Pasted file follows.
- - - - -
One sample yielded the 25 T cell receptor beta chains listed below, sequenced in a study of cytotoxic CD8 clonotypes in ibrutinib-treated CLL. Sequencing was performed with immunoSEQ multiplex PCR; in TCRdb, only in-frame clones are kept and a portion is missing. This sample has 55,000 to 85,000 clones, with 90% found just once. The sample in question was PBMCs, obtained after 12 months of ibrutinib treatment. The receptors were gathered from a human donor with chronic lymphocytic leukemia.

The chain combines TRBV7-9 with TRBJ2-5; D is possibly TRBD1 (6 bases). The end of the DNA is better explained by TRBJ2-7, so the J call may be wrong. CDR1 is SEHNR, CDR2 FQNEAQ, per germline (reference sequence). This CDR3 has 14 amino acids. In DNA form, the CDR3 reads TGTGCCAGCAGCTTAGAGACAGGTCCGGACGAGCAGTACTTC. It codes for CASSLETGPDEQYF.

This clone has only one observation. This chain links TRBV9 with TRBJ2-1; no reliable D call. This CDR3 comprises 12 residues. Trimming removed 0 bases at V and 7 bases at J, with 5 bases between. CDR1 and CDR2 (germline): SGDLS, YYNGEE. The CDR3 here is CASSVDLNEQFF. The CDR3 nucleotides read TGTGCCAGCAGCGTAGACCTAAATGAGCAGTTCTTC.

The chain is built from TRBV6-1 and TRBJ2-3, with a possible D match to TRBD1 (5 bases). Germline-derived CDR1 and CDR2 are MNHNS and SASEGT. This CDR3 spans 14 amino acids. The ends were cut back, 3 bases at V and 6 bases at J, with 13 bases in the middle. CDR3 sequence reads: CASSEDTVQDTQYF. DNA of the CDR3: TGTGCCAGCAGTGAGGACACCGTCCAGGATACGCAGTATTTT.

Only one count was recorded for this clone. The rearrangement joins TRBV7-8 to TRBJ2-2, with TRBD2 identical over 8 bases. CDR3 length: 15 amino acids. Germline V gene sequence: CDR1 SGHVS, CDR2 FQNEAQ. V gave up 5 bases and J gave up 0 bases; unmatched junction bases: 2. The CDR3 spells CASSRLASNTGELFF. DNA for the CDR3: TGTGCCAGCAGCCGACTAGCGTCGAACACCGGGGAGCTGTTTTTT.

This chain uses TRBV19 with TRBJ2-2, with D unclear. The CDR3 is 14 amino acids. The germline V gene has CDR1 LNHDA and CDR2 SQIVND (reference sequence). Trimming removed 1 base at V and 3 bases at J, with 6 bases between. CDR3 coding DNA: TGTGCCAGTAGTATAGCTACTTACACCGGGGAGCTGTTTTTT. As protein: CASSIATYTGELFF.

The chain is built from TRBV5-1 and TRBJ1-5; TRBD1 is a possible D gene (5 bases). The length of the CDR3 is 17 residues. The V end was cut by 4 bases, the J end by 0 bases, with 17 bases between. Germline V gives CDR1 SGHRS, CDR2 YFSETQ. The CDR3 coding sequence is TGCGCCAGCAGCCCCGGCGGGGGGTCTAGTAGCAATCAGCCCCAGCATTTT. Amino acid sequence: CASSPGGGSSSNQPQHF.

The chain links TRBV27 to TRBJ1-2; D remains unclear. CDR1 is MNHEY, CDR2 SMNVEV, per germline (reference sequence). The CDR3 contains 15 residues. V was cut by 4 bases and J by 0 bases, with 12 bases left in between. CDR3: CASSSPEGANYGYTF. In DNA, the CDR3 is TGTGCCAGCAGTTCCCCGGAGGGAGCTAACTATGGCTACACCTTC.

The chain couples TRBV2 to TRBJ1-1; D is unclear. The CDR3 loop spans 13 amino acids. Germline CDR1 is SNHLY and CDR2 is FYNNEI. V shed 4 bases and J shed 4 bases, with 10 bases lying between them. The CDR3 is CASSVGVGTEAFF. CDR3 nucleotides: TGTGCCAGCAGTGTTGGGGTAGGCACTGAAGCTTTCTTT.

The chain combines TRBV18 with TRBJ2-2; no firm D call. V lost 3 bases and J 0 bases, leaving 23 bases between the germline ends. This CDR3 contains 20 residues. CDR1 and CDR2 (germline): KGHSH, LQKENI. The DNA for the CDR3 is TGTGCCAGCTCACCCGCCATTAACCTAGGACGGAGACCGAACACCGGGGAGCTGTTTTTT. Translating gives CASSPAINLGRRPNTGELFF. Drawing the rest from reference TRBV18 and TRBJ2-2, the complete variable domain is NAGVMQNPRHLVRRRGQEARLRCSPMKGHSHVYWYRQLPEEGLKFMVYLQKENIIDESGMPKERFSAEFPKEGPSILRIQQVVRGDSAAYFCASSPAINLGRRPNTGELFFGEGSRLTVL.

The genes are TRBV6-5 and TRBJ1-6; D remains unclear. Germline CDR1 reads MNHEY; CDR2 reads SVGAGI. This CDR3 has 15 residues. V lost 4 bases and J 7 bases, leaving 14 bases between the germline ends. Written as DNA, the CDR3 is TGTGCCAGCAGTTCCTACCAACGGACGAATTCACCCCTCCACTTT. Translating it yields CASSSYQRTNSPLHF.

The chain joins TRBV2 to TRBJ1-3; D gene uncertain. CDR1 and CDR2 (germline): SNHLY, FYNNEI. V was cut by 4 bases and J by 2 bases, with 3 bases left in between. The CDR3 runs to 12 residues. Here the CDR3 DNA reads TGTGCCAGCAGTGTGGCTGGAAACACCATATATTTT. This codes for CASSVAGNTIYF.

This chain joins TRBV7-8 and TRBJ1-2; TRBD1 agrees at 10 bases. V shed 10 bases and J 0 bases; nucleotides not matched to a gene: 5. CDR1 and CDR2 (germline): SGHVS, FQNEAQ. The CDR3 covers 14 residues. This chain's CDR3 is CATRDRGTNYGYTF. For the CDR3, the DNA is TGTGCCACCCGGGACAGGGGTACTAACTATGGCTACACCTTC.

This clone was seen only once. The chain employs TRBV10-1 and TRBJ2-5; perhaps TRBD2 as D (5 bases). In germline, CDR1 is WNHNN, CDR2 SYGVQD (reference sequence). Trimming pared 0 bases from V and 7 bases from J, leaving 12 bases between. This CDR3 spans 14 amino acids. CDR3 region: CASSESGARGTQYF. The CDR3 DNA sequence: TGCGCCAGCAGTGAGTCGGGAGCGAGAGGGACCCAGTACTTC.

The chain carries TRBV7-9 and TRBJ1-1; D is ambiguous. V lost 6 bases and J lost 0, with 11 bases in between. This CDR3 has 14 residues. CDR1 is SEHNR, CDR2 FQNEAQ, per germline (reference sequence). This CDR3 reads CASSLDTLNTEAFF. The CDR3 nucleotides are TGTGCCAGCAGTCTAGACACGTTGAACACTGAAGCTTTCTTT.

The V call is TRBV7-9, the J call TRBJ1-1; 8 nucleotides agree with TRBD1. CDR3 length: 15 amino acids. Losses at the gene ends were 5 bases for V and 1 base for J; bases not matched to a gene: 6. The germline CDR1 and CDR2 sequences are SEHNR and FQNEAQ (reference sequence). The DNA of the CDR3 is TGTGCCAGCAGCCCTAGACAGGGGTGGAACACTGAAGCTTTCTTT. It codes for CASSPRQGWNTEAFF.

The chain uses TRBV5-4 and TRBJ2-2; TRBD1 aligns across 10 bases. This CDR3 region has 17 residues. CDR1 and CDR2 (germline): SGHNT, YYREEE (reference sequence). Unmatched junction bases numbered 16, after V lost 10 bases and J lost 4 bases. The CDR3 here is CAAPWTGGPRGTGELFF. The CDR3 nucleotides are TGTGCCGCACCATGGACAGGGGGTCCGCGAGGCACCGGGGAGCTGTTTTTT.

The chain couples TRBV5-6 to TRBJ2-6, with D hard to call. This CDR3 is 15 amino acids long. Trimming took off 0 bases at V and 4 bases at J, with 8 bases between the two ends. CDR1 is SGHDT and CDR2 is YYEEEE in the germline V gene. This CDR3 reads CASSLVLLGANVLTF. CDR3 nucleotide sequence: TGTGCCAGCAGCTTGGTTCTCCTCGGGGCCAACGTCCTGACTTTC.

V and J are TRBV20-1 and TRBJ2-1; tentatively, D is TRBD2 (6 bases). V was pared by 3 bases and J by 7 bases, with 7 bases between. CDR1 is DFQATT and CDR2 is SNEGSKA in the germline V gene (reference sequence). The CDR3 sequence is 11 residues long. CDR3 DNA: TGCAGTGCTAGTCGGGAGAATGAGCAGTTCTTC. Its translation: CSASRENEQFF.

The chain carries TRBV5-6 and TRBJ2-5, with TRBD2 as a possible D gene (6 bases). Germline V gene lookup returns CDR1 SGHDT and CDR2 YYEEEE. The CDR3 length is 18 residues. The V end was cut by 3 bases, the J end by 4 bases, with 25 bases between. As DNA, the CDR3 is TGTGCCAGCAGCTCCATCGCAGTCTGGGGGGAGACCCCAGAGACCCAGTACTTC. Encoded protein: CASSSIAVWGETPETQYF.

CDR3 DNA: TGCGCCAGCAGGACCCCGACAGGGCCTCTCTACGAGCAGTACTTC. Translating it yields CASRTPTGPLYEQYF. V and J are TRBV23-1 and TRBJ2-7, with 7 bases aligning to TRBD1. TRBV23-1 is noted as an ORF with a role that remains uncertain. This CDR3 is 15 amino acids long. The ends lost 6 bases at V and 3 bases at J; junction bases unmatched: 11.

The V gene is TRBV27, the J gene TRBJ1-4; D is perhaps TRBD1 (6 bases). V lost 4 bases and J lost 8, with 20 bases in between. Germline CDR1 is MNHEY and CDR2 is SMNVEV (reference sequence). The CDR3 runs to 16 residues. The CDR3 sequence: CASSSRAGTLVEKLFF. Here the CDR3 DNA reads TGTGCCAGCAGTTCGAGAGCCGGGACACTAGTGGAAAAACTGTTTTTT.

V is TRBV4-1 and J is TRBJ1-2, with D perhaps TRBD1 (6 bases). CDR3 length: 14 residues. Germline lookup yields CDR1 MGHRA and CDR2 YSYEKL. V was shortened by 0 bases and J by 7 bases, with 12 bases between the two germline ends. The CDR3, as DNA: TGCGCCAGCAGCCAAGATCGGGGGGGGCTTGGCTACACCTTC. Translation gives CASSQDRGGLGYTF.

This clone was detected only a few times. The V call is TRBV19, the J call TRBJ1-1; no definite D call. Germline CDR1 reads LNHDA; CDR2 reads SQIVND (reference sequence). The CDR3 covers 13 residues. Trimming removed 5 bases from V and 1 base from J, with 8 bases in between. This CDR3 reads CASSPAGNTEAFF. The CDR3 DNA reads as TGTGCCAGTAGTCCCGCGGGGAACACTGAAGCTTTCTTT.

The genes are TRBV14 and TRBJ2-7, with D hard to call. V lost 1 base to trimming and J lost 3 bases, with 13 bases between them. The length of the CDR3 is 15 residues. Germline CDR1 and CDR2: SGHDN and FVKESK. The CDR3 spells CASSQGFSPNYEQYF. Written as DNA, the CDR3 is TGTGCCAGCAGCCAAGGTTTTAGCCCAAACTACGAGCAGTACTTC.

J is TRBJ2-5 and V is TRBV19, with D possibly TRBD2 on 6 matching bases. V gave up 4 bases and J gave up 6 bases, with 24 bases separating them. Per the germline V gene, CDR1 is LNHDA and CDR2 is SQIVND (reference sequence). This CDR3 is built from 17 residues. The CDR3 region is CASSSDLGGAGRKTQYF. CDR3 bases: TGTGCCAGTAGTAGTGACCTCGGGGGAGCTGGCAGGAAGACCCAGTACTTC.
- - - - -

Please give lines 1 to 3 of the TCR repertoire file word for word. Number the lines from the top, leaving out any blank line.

One sample yielded the 25 T cell receptor beta chains listed below, sequenced in a study of cytotoxic CD8 clonotypes in ibrutinib-treated CLL. Sequencing was performed with immunoSEQ multiplex PCR; in TCRdb, only in-frame clones are kept and a portion is missing. This sample has 55,000 to 85,000 clones, with 90% found just once. The sample in question was PBMCs, obtained after 12 months of ibrutinib treatment. The receptors were gathered from a human donor with chronic lymphocytic leukemia.

The chain combines TRBV7-9 with TRBJ2-5; D is possibly TRBD1 (6 bases). The end of the DNA is better explained by TRBJ2-7, so the J call may be wrong. CDR1 is SEHNR, CDR2 FQNEAQ, per germline (reference sequence). This CDR3 has 14 amino acids. In DNA form, the CDR3 reads TGTGCCAGCAGCTTAGAGACAGGTCCGGACGAGCAGTACTTC. It codes for CASSLETGPDEQYF.

This clone has only one observation. This chain links TRBV9 with TRBJ2-1; no reliable D call. This CDR3 comprises 12 residues. Trimming removed 0 bases at V and 7 bases at J, with 5 bases between. CDR1 and CDR2 (germline): SGDLS, YYNGEE. The CDR3 here is CASSVDLNEQFF. The CDR3 nucleotides read TGTGCCAGCAGCGTAGACCTAAATGAGCAGTTCTTC.